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Last Updated on January 25, 2021

Why It’s Never Too Late to Change Your Life and Live Differently

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Why It’s Never Too Late to Change Your Life and Live Differently

Everyday we live our life in constant motion, and with that motion, there will always be a flow or some kind of change that follows. Some changes we welcome open heartedly, while others we might find ourselves pushing aside to avoid them.

Now, it’s time to ask ourselves the honest question – how often do we limit ourselves from opportunities, experiences, and even give up certain dreams because we’re digging up the most used excuses in the book? How often do we cross things off of our bucket list not because we’ve completed it, but because we’re too fixated on how we’re not able to or capable of doing them?

One time is already too many times.

There is no other force stronger than willpower, and it’s the willpower to either look beyond the obstacles that lay ahead of you, get through it, or walk away not because you are unable to complete it but because plans change.

Plans are meant to change, and so is life. And it’s never too late to change your life.

Here’re the steps to getting rid of the mindset roadblocks and how to achieve the life you’ve always wanted.

3 Mindset Roadblocks to get rid of

1. “I’m Too Old to Start.”

As the saying goes, “age is just a number” and it’s actually just a measurement of time lived.

We often associate our age as a timeline for our goals.

I want to move to the city by 25. I want to have a successful business by 30. I want to own a house by 35. I want to have traveled to 20 countries by 40…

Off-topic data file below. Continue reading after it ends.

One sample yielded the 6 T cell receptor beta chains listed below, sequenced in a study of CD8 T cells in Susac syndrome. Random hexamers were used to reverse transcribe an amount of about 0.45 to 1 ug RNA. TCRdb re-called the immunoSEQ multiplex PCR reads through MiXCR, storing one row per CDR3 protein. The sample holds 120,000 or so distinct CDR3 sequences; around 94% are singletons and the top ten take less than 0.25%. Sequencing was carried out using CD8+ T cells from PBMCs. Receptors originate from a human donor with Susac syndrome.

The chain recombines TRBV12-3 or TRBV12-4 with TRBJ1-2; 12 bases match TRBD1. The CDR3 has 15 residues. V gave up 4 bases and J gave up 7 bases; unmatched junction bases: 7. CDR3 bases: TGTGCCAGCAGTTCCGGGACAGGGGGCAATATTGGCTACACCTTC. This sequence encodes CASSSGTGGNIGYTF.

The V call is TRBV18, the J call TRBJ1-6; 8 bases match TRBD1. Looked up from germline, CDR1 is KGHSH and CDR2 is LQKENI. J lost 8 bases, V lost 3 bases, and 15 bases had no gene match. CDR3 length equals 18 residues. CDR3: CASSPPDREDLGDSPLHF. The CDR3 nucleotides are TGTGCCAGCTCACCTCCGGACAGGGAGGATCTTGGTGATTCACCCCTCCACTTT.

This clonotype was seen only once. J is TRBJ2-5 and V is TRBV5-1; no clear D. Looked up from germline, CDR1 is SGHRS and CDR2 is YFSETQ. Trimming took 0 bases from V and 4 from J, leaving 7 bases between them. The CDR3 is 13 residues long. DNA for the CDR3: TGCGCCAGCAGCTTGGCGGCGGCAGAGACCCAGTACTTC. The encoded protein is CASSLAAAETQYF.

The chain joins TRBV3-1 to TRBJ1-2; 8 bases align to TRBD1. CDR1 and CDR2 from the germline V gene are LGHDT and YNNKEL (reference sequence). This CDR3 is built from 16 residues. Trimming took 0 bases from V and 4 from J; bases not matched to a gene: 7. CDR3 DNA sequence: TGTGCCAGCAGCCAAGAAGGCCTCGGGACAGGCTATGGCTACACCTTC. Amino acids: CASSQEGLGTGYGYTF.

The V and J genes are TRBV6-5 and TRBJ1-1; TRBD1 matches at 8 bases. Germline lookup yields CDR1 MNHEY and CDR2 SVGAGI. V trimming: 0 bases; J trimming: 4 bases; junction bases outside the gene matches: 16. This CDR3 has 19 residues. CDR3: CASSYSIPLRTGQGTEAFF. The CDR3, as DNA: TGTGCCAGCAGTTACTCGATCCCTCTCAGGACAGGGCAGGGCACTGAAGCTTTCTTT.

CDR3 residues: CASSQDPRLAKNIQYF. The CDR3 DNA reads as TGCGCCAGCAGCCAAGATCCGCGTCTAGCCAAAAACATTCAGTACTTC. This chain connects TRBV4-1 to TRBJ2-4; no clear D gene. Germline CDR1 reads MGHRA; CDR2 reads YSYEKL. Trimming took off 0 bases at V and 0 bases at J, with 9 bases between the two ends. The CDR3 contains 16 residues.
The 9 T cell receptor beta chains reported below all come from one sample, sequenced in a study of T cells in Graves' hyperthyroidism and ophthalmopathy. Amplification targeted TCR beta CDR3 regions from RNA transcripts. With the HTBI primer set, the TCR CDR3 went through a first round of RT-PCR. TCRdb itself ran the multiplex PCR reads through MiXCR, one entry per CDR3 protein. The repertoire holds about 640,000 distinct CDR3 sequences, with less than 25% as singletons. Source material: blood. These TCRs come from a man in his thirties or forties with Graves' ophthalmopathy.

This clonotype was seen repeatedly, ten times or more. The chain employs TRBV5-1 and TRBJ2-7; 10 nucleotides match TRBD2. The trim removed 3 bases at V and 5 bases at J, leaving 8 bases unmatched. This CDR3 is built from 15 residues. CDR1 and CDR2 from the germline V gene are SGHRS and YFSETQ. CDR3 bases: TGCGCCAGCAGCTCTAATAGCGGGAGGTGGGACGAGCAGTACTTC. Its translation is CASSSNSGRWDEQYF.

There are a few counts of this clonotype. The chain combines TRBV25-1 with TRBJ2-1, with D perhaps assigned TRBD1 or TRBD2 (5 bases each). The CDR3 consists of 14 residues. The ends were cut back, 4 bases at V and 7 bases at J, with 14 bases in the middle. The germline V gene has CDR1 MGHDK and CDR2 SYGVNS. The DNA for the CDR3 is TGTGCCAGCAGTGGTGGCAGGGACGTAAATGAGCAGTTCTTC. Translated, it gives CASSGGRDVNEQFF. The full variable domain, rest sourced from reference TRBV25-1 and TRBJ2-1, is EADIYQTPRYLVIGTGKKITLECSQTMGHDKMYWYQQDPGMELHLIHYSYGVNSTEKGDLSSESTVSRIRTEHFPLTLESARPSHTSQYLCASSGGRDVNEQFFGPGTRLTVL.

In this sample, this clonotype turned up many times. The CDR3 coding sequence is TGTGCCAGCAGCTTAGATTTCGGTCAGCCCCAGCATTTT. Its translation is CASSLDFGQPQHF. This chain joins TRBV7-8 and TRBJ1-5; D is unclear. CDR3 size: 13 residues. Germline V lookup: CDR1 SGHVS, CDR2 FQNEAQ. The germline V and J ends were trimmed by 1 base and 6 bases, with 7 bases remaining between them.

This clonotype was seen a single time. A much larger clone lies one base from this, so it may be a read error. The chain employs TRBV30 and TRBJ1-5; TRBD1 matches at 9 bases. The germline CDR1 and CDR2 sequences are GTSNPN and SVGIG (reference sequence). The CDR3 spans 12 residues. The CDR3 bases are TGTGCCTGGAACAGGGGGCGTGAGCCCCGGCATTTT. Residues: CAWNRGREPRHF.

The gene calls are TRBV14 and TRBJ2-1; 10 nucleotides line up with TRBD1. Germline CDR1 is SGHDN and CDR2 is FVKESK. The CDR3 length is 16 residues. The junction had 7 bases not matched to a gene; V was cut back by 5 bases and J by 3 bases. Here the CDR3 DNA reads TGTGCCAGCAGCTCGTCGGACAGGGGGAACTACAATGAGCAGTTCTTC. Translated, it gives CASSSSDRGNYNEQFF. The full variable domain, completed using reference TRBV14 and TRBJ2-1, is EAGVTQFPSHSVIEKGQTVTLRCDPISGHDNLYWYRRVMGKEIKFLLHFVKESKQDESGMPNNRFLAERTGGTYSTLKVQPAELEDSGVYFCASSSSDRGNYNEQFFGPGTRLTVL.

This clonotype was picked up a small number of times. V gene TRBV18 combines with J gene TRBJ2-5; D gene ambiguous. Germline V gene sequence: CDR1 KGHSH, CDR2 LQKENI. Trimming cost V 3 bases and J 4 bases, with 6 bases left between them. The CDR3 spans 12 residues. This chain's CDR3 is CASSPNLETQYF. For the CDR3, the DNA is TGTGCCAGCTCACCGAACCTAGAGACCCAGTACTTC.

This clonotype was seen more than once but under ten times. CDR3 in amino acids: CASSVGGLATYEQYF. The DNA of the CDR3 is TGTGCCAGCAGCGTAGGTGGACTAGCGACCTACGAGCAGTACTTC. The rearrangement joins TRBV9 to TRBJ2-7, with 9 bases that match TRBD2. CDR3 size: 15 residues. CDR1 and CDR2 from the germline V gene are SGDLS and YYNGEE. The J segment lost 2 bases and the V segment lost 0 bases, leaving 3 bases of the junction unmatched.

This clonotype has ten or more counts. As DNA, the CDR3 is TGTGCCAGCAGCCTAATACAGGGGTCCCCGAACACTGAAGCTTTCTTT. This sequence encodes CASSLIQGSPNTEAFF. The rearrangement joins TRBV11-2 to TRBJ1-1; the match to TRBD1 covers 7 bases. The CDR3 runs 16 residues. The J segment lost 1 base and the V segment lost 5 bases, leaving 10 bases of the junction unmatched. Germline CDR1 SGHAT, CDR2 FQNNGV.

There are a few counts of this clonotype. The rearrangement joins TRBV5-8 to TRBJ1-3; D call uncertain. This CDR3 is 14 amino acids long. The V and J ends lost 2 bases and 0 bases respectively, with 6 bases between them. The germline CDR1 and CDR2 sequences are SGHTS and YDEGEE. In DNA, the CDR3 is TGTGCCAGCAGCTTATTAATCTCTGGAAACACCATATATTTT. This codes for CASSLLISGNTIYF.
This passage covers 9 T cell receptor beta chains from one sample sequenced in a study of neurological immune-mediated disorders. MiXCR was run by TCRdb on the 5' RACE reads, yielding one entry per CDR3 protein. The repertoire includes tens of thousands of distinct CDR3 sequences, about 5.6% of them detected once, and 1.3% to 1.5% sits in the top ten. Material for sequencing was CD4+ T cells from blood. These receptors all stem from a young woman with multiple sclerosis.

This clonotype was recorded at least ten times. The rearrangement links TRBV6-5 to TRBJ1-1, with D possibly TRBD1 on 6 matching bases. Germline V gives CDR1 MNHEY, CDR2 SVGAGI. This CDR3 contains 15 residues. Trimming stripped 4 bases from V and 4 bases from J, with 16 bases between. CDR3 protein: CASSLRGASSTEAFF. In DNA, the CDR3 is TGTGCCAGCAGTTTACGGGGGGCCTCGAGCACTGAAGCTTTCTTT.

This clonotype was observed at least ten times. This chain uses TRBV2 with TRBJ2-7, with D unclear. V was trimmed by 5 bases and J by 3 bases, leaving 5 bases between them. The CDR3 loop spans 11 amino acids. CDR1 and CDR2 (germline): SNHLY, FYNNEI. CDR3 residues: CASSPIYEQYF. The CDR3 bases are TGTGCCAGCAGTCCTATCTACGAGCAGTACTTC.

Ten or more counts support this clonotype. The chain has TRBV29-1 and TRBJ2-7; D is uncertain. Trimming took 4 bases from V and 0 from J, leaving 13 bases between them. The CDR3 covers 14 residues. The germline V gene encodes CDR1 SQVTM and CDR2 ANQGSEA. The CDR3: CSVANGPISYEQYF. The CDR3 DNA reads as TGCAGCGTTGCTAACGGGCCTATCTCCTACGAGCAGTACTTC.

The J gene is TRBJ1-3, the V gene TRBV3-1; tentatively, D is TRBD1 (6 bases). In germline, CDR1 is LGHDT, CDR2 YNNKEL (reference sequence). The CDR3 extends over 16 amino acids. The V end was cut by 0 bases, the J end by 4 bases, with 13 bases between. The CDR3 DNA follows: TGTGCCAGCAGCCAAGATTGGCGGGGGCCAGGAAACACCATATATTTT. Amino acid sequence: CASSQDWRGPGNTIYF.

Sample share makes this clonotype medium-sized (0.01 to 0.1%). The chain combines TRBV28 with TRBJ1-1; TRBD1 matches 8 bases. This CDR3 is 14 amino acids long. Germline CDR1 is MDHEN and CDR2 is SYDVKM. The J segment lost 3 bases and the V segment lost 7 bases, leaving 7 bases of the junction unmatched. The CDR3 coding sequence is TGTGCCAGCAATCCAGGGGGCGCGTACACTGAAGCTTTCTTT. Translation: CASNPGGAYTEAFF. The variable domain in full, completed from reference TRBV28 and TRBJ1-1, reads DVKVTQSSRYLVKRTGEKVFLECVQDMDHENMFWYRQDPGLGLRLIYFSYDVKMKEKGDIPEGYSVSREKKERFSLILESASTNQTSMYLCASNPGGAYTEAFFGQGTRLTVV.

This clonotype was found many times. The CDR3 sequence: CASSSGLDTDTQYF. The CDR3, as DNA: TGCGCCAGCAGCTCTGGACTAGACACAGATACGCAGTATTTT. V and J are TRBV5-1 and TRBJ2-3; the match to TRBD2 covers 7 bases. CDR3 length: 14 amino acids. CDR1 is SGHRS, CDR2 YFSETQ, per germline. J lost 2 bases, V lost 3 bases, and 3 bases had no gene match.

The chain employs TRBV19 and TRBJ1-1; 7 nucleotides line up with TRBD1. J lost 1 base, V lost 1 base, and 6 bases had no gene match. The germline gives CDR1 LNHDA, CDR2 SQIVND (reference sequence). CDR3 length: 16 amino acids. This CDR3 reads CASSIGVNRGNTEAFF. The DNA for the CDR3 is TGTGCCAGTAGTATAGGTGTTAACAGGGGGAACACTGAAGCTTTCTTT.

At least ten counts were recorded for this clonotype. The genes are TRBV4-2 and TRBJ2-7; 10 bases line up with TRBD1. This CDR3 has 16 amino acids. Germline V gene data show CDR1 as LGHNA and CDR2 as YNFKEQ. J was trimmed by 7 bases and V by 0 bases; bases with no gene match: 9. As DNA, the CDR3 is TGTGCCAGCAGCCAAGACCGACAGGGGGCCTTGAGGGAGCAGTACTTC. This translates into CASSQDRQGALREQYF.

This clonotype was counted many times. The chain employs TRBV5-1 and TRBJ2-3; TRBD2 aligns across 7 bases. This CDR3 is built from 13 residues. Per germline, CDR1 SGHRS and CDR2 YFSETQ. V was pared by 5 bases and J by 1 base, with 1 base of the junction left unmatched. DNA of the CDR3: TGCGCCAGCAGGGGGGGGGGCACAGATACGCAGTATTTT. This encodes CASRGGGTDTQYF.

It’s when our goals aren’t met that the instant feeling of failure comes trickling in. The essence of time is not to be used as a set goal, but instead a guideline.

Life happens all the time and at a different pace than everyone around you. There’s a huge difference between getting distracted with life’s curve balls and letting those moments define you versus becoming aware of them, and finding an alternative route.

At the end, time shouldn’t be the essence of what to accomplish by when, but instead a guideline to show us if we’re on track and if that bucket list is still in alignment to you.

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2. “I Don’t Have Enough Money.”

How often do we say, “I don’t have enough money” versus “I have more than enough money?” The phrase “I don’t have enough money” is so common and easily integrated in our daily conversations that we don’t notice the negative effect it has in return. It’s time to change that money script,[1] also known as money blocks.